The aim is to improve the lives of people living in tourism destinations, and to understand the impact on housing, among other goals. the announcement said.

The announcement stated:

“The scheme, proposed in a new government review looking at the impact of increases in short-term and holiday lets in England, could involve physical checks of premises to ensure regulations in areas including health and safety, noise and anti-social behaviour are obeyed.

“Further measures the Government is considering include a registration ‘kitemark’ scheme with spot checks for compliance with rules on issues such as gas safety, a self-certification scheme for hosts to register with before they can operate, and better information or a single source of guidance setting out the legal requirements for providers.”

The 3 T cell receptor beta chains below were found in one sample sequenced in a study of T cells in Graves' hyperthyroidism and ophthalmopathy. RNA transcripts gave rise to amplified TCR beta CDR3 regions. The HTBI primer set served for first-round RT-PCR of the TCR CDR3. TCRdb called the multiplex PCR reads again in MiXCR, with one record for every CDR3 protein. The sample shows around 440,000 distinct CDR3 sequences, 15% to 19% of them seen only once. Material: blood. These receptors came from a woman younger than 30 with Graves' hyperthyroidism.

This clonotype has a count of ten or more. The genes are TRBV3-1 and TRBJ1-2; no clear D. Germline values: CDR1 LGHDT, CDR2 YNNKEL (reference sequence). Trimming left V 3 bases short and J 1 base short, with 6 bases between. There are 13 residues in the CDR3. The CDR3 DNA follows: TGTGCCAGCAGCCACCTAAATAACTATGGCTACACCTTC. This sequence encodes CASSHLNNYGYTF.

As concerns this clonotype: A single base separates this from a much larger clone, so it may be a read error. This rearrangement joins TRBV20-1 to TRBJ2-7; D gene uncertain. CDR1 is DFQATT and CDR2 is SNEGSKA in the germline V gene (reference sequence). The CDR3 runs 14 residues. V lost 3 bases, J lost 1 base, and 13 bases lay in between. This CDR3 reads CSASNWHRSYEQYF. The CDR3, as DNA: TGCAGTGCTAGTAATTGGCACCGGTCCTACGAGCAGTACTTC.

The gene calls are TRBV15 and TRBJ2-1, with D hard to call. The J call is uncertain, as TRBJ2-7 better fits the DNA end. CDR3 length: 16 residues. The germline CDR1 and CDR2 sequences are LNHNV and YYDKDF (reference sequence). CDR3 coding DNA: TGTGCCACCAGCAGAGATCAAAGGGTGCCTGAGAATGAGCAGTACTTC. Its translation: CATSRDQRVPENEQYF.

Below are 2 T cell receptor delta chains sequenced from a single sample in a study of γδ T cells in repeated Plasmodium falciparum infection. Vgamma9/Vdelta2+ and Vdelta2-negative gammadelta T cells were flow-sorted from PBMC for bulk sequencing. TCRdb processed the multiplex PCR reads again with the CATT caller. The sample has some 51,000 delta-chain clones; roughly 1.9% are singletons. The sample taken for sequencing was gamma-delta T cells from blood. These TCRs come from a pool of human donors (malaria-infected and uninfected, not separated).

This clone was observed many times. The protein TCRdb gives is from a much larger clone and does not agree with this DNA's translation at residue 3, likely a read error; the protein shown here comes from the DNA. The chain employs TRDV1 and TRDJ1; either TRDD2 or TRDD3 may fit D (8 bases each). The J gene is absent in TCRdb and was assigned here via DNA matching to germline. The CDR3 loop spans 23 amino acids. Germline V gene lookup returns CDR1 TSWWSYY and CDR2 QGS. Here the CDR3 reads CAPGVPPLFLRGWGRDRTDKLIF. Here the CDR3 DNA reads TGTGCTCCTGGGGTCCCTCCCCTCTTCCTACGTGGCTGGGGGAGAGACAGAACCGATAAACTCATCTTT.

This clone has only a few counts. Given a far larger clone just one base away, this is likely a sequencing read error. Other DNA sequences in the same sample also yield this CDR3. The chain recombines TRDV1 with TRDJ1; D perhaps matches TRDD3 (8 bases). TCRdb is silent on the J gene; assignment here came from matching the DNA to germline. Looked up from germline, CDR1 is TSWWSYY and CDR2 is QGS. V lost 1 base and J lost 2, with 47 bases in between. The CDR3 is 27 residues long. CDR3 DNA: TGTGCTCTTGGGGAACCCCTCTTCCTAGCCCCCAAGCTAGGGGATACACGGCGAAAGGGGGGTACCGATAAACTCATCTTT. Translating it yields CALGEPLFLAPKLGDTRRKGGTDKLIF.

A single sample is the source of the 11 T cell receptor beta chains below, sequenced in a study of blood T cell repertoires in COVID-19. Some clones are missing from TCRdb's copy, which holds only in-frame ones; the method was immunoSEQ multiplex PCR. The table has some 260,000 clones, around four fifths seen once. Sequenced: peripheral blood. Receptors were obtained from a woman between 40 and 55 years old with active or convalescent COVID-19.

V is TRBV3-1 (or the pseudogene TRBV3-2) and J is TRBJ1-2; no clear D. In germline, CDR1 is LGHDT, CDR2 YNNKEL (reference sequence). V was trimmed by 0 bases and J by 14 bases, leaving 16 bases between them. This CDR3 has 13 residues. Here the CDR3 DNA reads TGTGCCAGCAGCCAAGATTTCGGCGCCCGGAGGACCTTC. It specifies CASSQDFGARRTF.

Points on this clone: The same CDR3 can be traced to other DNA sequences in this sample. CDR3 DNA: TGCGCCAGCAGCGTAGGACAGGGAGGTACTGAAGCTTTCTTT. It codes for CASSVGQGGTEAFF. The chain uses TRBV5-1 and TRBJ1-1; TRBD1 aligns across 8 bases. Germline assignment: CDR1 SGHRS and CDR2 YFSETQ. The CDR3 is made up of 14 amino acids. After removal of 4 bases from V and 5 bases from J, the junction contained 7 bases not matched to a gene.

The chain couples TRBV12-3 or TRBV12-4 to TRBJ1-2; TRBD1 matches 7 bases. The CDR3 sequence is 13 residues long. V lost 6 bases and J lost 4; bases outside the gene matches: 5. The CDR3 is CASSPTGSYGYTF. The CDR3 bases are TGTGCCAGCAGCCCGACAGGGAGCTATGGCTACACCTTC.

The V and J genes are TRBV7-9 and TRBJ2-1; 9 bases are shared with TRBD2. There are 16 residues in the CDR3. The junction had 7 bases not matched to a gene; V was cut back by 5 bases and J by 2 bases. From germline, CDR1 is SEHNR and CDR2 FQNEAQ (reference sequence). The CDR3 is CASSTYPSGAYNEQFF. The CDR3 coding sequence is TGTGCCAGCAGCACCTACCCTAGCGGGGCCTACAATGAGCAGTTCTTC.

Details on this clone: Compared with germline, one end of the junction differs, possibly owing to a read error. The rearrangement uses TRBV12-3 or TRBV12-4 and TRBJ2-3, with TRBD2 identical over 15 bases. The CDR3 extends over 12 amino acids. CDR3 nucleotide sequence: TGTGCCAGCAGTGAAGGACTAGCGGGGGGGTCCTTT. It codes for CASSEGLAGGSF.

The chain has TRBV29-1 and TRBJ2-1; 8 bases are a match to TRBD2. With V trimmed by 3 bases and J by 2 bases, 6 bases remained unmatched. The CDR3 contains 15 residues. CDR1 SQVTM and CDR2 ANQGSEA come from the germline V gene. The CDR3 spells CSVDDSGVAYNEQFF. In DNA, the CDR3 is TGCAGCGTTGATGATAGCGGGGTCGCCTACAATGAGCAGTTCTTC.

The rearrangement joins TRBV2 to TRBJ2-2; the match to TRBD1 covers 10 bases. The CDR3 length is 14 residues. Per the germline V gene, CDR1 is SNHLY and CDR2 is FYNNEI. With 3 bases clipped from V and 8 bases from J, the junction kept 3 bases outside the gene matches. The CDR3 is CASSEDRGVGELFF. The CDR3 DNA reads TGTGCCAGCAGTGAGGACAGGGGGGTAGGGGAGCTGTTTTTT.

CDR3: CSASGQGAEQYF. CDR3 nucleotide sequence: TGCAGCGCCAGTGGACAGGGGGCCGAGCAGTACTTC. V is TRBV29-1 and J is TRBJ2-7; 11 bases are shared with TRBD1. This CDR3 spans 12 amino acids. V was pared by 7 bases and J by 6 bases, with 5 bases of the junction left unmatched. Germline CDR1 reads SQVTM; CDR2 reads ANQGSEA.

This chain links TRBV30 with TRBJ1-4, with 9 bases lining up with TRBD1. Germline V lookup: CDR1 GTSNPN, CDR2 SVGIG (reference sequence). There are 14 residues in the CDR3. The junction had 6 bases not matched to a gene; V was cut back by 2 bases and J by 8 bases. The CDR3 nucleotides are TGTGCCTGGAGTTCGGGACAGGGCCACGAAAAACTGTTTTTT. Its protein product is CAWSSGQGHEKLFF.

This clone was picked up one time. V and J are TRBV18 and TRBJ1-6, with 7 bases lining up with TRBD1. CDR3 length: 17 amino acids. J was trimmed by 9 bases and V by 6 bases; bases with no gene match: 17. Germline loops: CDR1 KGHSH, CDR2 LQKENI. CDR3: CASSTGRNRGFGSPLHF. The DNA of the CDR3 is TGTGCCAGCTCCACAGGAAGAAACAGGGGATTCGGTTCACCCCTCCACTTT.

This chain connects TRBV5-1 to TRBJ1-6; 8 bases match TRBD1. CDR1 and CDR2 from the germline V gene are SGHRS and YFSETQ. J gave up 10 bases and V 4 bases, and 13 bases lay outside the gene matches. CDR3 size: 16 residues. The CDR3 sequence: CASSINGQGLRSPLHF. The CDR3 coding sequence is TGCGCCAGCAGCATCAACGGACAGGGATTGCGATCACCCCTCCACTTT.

Reacting to the announcement, Merilee Karr, chair of the UK Short Term Accommodation Association and CEO of UnderTheDoormat, urged the government to distinguish between short-term rentals that hosts live in and those that are investment properties.

Karr said her association has previously called for a national registration plan as a precursor to collecting data and to develop any policies. She said short-term rentals “play a vital role in the English tourism economy, contributing to local jobs and businesses, providing a vital income stream for many individuals and families at this time of rising cost of living.”

Hotels

Premier Inn Owner Whitbread Names Dominic Paul New CEO

3 months ago

Premier Inn’s owner Whitbread said on Wednesday that it has named Dominic Paul as its new CEO, to succeed Alison Brittain, who has “decided to retire from full-time executive life” at the end of the year.